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Characteristic Average voltage Percent unbalanced voltage Percent unbalanced current Increased temperature rise °C 230 0. Voltage U n b a l a n c e 150 Increase % 100 50 0 Motor Heating Motor Losses 0 2 4 6 8 Voltage Unbalance % A motor often continues to operate with unbalanced voltages.5% provided it is not operated above its nameplate rated horsepower. If the motor is at or near full load when single-phasing occurs. it will not develop rated torque and therefore it may stall. One reason for this is that local internal winding overheating can still occur even when line currents do not 10 8 . 230V. come to a stop. 1725 rpm. the stator winding can fail. The following chart illustrates the typical percentage increases in motor losses and heating for various levels of voltage unbalance. In this case the 5. If motor protection is not adequate. Single-phase operation of a motor deserves special attention because so often electrical maintenance people believe they have provided such protection only to find that their protection did not work. Singlephase operation of a 3-phase motor will cause overheating due to excessive current and decreased output capability. The following table illustrates voltage unbalance effects on a typical electric motor rated 5 hp. that is. however.4% unbalance is excessive even for a 1. Essentially. The stall condition generates tremendous amounts of current and heat resulting in an extremely rapid temperature rise.7 30 230 5. Increase in M otor Heating and Losses vs. a substantial and unacceptable reduction.0 service factor. The standard three overload starter should not be relied on to provide protection against single phasing. This reduction of efficiency is caused by both increased current (I) and increased resistance (R) due to heating.3 17. 3 phase. The increase in resistance and current "stack up" to contribute to an exponential increase in motor heating.3 0. and the squirrel cage rotor may be damaged or destroyed. A motor with a service factor of 1.15 service factor motor. called "thermal runaway". the heating intensifies rapidly.15 could typically withstand an unbalance of about 4.4 40 40 A most damaging effect is that winding insulation life is approximately halved for every 10°C increase in winding temperature.4 0 Performance 230 2. its efficiency is reduced.4% unbalance shown in the third column would result in an expected life of only 1/16 of normal due to the additional 40°C rise. 60 Hz. This may lead to a condition of uncontrollable heat rise. this means that as the resulting losses increase. The 5. and 1. which results in a rapid deterioration of the winding insulation concluding with failure of the winding.adequate for the application and the motor will not attain rated speed.

the AVR automatically compensates for all voltage fluctuations. they will be prone to rapid failure because of the approximately 10% undervoltage in the generated phase. thus making the situation more severe for all the motors. a motor would be substantially derated. Single-phasing should be suspected when a motor fails to start. check for a blown fuse on a 3-phase bank of power factor improvement capacitors. Most prevalent among heavy single phase loads are lighting equipment and occasionally welders. measure the current in each supply phase because the current unbalance is often about 6 to 10 times greater than the voltage unbalance. Derating Factor % 100 95 90 85 80 75 0 0. and protect equipment from the degrading effects of unbalance. In addition. One phase will carry zero current when a single-phasing condition exists. Also. Typically. one of the motors generates the missing third phase by acting as a rotary converter. automatic or manual reset.5 3 3. for example. Also. A particularly troublesome and complex scenario is the case of multiple motors of different ratings on a circuit that has been single-phased. This condition can be readily checked for by measuring the current in each phase of the circuit. Although generally not desirable. shown below.5 1 1. the case of a large motor operating in a single-phased mode but carrying less than rated load such that its current is low enough that it does not trip its overcurrent protection. a motor must be derated for it to operate successfully.exceed the setting of any one overload. these devices are small. As an active device. In fact.5 5 Voltage Unbalance % An automatic voltage regulator (AVR) can be used to correct undervoltage and overvoltage. as well as voltage unbalance. Effective protection against single-phasing requires special sensing devices.5 4 4. or both when unbalance exceeds a predetermined limit. as opposed to one large unit possibly at the plant service entrance. provided that the input voltage to the AVR is within its range of magnitude and speed of adjustment. indicates that at the 5% limit established by NEMA for unbalance. Although high power AVRs are available. The derating curve. If there are smaller motors operating near rated load in the same circuit. They also can be connected to activate an alarm. When voltage unbalance exceeds 1%. relatively inexpensive. trip a circuit. The key difference is that the commercial converter uses capacitors to start. Frequently.5 2 2. these versatile relays can be retrofitted into a motor control circuit or any portion of a power 8 . this form of generation is the principle that is used to make a commercial rotary single to three phase converter. to only about 75% of its nameplate horsepower rating. and offer programmable trip time and unbalance limit settings. Unbalance relays are usually of the microprocessor type and are available with numerous features. Special protective relays can be used to detect voltage unbalance. The first step in testing for unbalanced voltages is to measure line-to-line voltages at the machine terminals. another corrective action may be to derate a motor. Voltage unbalance caused by excessively unequal load distribution among phases can be corrected by reconnecting single-phase loads and redistributing them in as close to a balanced condition as possible. Consider. it is usually more feasible to install a number of smaller units for the various circuits to be protected. The generated phase voltage will be further reduced if the load on the larger motor is increased. both large and small. and to adjust the balance of the intentionally generated third phase for proper operation.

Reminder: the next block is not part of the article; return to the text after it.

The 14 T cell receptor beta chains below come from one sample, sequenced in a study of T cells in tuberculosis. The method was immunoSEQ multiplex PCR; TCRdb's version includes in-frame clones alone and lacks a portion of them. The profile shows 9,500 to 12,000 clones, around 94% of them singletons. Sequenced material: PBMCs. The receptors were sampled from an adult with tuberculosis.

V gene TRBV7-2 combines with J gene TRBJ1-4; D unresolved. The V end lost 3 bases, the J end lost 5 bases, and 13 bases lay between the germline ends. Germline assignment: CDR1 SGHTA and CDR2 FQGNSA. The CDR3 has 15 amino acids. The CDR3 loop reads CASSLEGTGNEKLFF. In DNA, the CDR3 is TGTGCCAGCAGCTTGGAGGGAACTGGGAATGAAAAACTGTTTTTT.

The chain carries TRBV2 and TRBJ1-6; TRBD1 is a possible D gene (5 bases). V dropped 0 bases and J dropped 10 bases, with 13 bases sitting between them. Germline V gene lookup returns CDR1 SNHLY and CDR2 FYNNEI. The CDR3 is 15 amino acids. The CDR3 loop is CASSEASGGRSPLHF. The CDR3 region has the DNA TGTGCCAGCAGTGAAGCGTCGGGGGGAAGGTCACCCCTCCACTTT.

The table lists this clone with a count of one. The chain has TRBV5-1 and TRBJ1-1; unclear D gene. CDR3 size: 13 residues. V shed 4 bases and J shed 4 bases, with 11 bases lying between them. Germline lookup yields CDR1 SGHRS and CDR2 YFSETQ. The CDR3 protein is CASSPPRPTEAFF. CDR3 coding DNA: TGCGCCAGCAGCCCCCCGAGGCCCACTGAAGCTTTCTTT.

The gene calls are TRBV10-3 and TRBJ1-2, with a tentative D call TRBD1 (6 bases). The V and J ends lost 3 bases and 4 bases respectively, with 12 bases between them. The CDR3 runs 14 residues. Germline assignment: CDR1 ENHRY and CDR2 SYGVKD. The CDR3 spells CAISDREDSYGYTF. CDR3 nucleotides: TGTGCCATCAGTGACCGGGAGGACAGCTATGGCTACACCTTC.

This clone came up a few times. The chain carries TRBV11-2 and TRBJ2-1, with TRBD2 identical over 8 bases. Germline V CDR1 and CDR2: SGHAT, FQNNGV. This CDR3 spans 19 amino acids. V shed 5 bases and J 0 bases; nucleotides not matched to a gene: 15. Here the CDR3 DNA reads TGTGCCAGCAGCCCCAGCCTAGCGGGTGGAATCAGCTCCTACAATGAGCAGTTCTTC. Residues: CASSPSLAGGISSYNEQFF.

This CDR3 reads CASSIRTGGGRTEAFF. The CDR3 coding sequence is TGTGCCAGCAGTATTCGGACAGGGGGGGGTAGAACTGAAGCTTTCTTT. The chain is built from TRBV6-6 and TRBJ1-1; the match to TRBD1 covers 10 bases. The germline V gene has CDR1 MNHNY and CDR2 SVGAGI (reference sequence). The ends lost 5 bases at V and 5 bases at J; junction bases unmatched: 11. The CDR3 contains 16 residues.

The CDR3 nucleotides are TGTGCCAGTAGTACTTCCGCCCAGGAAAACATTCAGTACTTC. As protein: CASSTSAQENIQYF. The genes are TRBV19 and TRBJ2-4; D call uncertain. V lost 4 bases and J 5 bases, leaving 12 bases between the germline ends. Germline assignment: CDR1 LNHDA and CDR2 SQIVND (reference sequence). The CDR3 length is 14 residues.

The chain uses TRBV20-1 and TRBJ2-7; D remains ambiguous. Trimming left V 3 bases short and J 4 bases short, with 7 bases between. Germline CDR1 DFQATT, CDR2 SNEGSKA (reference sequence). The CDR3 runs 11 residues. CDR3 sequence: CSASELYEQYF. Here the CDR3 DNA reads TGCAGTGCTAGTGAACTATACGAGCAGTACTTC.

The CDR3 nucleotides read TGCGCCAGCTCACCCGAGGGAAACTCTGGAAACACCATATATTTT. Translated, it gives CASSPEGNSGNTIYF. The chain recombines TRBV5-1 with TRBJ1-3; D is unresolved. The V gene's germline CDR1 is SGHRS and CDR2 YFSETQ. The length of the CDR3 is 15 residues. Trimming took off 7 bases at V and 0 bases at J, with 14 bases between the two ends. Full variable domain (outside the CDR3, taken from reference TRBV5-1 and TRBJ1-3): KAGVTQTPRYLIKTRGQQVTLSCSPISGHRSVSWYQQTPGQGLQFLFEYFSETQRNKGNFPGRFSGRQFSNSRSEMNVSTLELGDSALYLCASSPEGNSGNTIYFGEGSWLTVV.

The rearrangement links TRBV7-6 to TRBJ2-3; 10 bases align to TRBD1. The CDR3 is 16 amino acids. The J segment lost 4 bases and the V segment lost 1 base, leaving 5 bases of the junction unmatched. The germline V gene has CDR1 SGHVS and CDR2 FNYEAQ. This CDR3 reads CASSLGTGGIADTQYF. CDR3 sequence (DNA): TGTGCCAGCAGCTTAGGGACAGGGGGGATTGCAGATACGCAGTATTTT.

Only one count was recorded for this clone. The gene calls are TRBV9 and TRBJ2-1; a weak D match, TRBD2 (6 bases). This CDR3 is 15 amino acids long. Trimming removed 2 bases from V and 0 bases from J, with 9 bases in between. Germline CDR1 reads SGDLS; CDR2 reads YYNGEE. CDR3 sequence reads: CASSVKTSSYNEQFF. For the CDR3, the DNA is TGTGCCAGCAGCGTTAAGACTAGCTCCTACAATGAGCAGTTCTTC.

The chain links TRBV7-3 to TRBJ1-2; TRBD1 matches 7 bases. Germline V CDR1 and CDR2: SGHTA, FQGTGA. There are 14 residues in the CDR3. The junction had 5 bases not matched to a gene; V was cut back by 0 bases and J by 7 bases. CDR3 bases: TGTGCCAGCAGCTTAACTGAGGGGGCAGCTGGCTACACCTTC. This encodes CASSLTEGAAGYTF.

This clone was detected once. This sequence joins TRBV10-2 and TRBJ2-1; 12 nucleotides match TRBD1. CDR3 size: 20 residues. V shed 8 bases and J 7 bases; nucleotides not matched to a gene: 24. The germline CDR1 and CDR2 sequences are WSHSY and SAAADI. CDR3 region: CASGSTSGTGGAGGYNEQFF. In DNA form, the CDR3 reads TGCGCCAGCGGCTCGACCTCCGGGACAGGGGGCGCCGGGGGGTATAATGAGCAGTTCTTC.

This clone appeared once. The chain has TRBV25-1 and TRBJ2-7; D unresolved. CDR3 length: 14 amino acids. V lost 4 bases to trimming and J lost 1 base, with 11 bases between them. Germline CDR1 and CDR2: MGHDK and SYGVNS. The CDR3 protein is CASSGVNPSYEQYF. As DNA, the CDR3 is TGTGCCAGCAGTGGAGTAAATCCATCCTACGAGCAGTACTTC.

The topic of voltage unbalance and its negative relationship to motor and other electrical equipment is quite complex. The reason is that a single-phased motor generates a voltage that is high enough so that a relatively balanced condition appears to exist. Another type of protective relay. phasevoltage unbalance. Phase sequence undervoltage relays. symptoms. in most cases. effects. and reversal of supply phase rotation. As such we have concisely addressed the definition. thus inhibiting operation of the relay. Therefore this type of relay will not be able to detect an internal problem in a motor or other load downstream Likewise. The information presented in this article is intended as a primer on unbalanced voltages that affect electric motors. some other relay types provide only limited protection in specific circumstances. causes. and correction of these unbalanced voltages. protection. the negative sequence voltage relay. 8 . These relays sense anomalies only upstream of their location in a circuit.distribution system. do not provide satisfactory phase-loss protection. can detect single-phasing. detection. Phase voltage relays provide only limited single-phasing protection by preventing the starting of a motor with one phase of the system open.